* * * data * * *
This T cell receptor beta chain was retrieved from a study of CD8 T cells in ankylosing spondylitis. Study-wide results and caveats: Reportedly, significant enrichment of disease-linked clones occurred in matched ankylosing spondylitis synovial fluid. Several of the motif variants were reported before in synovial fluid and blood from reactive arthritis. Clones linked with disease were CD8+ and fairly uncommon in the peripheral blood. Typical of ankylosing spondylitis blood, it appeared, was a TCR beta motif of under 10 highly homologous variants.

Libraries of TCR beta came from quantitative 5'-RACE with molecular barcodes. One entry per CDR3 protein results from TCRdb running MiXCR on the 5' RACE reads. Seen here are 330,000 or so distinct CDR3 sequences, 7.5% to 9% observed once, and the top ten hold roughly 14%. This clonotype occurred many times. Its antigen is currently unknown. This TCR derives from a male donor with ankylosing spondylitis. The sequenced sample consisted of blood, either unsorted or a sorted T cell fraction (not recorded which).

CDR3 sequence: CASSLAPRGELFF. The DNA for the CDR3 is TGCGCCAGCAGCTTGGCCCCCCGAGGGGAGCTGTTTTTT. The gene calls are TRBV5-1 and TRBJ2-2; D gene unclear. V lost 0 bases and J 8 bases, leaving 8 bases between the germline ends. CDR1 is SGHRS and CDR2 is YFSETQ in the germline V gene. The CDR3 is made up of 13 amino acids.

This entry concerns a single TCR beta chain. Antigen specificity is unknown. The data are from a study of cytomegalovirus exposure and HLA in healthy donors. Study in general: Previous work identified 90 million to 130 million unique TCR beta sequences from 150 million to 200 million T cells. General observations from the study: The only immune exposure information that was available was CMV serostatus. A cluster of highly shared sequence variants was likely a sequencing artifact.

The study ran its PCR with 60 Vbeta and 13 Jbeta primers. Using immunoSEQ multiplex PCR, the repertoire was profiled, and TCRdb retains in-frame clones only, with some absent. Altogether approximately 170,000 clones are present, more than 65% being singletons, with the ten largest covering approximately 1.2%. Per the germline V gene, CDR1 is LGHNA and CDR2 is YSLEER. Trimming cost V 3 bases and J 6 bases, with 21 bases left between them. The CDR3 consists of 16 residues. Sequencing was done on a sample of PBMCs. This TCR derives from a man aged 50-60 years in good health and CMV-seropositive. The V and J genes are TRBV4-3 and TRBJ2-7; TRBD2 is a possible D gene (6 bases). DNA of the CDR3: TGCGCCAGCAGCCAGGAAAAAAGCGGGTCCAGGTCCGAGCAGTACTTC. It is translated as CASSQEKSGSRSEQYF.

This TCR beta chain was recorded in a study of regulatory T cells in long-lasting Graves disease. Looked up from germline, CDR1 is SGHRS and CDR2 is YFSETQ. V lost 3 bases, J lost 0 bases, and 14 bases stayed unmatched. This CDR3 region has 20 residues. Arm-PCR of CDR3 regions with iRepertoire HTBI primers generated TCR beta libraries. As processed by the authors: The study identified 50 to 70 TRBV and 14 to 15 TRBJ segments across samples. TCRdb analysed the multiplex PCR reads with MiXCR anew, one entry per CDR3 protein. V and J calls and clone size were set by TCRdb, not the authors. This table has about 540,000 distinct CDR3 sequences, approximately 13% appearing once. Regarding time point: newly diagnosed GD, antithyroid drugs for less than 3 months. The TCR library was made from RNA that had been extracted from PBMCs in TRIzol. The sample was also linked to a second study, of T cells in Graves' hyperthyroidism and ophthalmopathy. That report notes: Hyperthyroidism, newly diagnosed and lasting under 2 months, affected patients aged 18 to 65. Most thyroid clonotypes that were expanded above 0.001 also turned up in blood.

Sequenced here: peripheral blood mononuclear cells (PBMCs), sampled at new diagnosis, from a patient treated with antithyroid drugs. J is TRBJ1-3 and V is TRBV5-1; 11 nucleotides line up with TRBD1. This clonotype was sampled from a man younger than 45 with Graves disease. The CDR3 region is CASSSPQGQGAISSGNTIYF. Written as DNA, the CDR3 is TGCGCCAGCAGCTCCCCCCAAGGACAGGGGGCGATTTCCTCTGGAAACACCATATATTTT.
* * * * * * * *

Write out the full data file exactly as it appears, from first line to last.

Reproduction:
This T cell receptor beta chain was retrieved from a study of CD8 T cells in ankylosing spondylitis. Study-wide results and caveats: Reportedly, significant enrichment of disease-linked clones occurred in matched ankylosing spondylitis synovial fluid. Several of the motif variants were reported before in synovial fluid and blood from reactive arthritis. Clones linked with disease were CD8+ and fairly uncommon in the peripheral blood. Typical of ankylosing spondylitis blood, it appeared, was a TCR beta motif of under 10 highly homologous variants.

Libraries of TCR beta came from quantitative 5'-RACE with molecular barcodes. One entry per CDR3 protein results from TCRdb running MiXCR on the 5' RACE reads. Seen here are 330,000 or so distinct CDR3 sequences, 7.5% to 9% observed once, and the top ten hold roughly 14%. This clonotype occurred many times. Its antigen is currently unknown. This TCR derives from a male donor with ankylosing spondylitis. The sequenced sample consisted of blood, either unsorted or a sorted T cell fraction (not recorded which).

CDR3 sequence: CASSLAPRGELFF. The DNA for the CDR3 is TGCGCCAGCAGCTTGGCCCCCCGAGGGGAGCTGTTTTTT. The gene calls are TRBV5-1 and TRBJ2-2; D gene unclear. V lost 0 bases and J 8 bases, leaving 8 bases between the germline ends. CDR1 is SGHRS and CDR2 is YFSETQ in the germline V gene. The CDR3 is made up of 13 amino acids.

This entry concerns a single TCR beta chain. Antigen specificity is unknown. The data are from a study of cytomegalovirus exposure and HLA in healthy donors. Study in general: Previous work identified 90 million to 130 million unique TCR beta sequences from 150 million to 200 million T cells. General observations from the study: The only immune exposure information that was available was CMV serostatus. A cluster of highly shared sequence variants was likely a sequencing artifact.

The study ran its PCR with 60 Vbeta and 13 Jbeta primers. Using immunoSEQ multiplex PCR, the repertoire was profiled, and TCRdb retains in-frame clones only, with some absent. Altogether approximately 170,000 clones are present, more than 65% being singletons, with the ten largest covering approximately 1.2%. Per the germline V gene, CDR1 is LGHNA and CDR2 is YSLEER. Trimming cost V 3 bases and J 6 bases, with 21 bases left between them. The CDR3 consists of 16 residues. Sequencing was done on a sample of PBMCs. This TCR derives from a man aged 50-60 years in good health and CMV-seropositive. The V and J genes are TRBV4-3 and TRBJ2-7; TRBD2 is a possible D gene (6 bases). DNA of the CDR3: TGCGCCAGCAGCCAGGAAAAAAGCGGGTCCAGGTCCGAGCAGTACTTC. It is translated as CASSQEKSGSRSEQYF.

This TCR beta chain was recorded in a study of regulatory T cells in long-lasting Graves disease. Looked up from germline, CDR1 is SGHRS and CDR2 is YFSETQ. V lost 3 bases, J lost 0 bases, and 14 bases stayed unmatched. This CDR3 region has 20 residues. Arm-PCR of CDR3 regions with iRepertoire HTBI primers generated TCR beta libraries. As processed by the authors: The study identified 50 to 70 TRBV and 14 to 15 TRBJ segments across samples. TCRdb analysed the multiplex PCR reads with MiXCR anew, one entry per CDR3 protein. V and J calls and clone size were set by TCRdb, not the authors. This table has about 540,000 distinct CDR3 sequences, approximately 13% appearing once. Regarding time point: newly diagnosed GD, antithyroid drugs for less than 3 months. The TCR library was made from RNA that had been extracted from PBMCs in TRIzol. The sample was also linked to a second study, of T cells in Graves' hyperthyroidism and ophthalmopathy. That report notes: Hyperthyroidism, newly diagnosed and lasting under 2 months, affected patients aged 18 to 65. Most thyroid clonotypes that were expanded above 0.001 also turned up in blood.

Sequenced here: peripheral blood mononuclear cells (PBMCs), sampled at new diagnosis, from a patient treated with antithyroid drugs. J is TRBJ1-3 and V is TRBV5-1; 11 nucleotides line up with TRBD1. This clonotype was sampled from a man younger than 45 with Graves disease. The CDR3 region is CASSSPQGQGAISSGNTIYF. Written as DNA, the CDR3 is TGCGCCAGCAGCTCCCCCCAAGGACAGGGGGCGATTTCCTCTGGAAACACCATATATTTT.